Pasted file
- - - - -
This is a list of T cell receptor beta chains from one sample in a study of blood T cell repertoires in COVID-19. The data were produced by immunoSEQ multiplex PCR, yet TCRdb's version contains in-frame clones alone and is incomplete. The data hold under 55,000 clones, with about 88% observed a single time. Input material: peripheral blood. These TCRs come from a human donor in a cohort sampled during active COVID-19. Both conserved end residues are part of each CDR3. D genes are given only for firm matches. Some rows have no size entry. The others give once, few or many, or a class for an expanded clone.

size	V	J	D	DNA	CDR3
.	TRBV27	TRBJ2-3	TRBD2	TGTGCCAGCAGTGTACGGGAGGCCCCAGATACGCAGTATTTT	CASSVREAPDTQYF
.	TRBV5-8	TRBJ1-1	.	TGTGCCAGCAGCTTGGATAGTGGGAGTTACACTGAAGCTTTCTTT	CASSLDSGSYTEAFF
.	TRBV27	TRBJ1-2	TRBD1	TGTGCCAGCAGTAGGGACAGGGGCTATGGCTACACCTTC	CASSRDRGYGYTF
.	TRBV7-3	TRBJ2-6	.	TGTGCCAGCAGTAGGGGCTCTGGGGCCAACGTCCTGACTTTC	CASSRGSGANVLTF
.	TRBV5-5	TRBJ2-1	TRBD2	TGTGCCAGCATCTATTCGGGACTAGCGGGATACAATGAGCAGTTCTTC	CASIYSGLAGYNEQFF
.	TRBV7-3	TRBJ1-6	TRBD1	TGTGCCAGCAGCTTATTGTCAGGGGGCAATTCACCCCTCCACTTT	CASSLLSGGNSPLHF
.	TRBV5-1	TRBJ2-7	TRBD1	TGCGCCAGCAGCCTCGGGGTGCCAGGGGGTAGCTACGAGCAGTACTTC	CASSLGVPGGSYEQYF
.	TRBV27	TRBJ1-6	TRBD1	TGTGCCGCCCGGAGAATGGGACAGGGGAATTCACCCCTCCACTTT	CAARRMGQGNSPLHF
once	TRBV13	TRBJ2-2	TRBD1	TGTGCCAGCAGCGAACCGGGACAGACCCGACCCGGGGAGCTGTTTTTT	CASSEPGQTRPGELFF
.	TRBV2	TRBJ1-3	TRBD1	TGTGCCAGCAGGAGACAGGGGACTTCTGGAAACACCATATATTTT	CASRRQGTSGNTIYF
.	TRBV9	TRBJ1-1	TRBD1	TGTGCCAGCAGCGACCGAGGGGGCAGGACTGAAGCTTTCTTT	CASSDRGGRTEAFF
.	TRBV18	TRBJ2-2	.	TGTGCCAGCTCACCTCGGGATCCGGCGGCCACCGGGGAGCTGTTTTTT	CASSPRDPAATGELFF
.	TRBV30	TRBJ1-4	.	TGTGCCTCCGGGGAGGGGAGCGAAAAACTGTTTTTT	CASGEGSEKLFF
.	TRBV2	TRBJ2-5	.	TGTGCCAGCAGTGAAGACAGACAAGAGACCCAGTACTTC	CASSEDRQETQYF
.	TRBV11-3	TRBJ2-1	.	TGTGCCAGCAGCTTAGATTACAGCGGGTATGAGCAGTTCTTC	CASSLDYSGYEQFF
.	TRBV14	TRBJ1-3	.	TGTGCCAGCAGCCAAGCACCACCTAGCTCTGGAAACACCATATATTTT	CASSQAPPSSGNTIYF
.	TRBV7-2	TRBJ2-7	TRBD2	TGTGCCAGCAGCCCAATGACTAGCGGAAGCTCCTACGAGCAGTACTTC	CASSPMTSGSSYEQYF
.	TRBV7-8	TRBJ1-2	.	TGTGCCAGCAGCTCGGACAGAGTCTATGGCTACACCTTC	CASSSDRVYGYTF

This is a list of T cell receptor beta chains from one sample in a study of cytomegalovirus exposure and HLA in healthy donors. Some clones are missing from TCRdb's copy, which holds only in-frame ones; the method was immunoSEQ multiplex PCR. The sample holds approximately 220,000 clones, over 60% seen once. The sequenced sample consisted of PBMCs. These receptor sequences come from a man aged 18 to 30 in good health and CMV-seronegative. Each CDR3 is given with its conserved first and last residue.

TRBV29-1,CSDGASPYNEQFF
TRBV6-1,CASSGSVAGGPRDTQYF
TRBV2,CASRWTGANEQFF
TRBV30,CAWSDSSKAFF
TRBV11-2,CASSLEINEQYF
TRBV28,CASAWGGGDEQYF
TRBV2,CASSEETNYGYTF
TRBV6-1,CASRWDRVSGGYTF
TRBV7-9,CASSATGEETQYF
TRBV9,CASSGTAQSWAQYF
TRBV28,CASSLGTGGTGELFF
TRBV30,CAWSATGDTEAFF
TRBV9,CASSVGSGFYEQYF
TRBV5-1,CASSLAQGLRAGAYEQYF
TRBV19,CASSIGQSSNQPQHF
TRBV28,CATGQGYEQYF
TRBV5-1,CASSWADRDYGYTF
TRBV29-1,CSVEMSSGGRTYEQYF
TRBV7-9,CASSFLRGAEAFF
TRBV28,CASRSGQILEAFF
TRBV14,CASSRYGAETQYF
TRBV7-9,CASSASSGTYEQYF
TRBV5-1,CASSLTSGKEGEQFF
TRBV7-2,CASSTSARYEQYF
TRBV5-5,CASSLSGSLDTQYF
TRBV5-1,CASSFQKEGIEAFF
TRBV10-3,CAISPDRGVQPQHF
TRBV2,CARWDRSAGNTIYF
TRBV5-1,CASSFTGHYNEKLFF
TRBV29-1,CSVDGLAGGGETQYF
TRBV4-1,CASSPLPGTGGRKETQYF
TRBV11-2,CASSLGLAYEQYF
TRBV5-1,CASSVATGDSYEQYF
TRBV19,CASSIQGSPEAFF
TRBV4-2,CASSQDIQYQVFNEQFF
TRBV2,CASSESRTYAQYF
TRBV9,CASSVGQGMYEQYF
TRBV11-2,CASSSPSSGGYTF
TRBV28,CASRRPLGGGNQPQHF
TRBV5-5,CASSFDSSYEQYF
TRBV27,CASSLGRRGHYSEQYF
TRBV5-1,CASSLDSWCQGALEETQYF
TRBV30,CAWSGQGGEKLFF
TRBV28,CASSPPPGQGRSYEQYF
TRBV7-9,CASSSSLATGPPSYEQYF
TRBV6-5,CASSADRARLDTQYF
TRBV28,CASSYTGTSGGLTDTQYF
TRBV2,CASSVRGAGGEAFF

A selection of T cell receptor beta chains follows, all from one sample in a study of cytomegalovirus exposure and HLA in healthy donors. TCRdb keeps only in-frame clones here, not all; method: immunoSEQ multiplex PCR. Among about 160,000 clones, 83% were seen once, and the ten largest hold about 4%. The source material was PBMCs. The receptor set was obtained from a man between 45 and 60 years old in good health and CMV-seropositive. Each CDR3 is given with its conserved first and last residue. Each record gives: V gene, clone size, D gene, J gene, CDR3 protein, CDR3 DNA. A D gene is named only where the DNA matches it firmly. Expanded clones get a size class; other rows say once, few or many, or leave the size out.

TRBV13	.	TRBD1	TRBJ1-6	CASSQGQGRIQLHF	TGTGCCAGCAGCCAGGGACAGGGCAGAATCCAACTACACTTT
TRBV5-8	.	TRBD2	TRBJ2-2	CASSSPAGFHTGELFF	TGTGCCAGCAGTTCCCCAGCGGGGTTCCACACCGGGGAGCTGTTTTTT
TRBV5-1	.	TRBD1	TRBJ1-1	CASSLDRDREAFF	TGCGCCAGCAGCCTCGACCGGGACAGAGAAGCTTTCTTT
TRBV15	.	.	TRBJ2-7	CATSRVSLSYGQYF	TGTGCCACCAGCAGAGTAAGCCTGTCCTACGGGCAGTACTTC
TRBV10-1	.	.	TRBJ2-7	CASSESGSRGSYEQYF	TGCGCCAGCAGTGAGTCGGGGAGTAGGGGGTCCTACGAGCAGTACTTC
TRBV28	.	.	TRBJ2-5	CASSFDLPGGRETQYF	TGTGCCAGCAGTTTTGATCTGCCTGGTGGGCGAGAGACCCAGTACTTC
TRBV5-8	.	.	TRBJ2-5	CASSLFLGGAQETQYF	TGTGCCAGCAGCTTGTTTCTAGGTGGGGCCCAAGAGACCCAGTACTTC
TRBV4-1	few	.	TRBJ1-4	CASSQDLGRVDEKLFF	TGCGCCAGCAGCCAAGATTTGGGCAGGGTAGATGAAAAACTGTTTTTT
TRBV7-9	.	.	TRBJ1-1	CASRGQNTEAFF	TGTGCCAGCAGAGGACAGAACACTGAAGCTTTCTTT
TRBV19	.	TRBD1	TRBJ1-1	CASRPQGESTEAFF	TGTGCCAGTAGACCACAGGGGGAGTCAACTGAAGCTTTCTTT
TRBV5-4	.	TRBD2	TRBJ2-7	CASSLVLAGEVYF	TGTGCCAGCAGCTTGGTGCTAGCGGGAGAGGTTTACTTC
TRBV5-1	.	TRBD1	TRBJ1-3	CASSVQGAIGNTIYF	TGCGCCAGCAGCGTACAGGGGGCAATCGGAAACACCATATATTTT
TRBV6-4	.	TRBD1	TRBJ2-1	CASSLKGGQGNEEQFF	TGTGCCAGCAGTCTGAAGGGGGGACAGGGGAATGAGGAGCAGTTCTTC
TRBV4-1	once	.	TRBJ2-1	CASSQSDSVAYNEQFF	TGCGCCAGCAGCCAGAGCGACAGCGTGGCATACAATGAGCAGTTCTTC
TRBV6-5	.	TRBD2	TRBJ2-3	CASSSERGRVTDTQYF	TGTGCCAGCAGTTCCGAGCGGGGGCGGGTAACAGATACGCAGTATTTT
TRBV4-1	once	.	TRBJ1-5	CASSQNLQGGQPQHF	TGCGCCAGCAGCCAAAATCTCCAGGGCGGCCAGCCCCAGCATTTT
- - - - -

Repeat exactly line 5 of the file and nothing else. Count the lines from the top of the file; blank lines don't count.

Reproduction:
.	TRBV27	TRBJ1-2	TRBD1	TGTGCCAGCAGTAGGGACAGGGGCTATGGCTACACCTTC	CASSRDRGYGYTF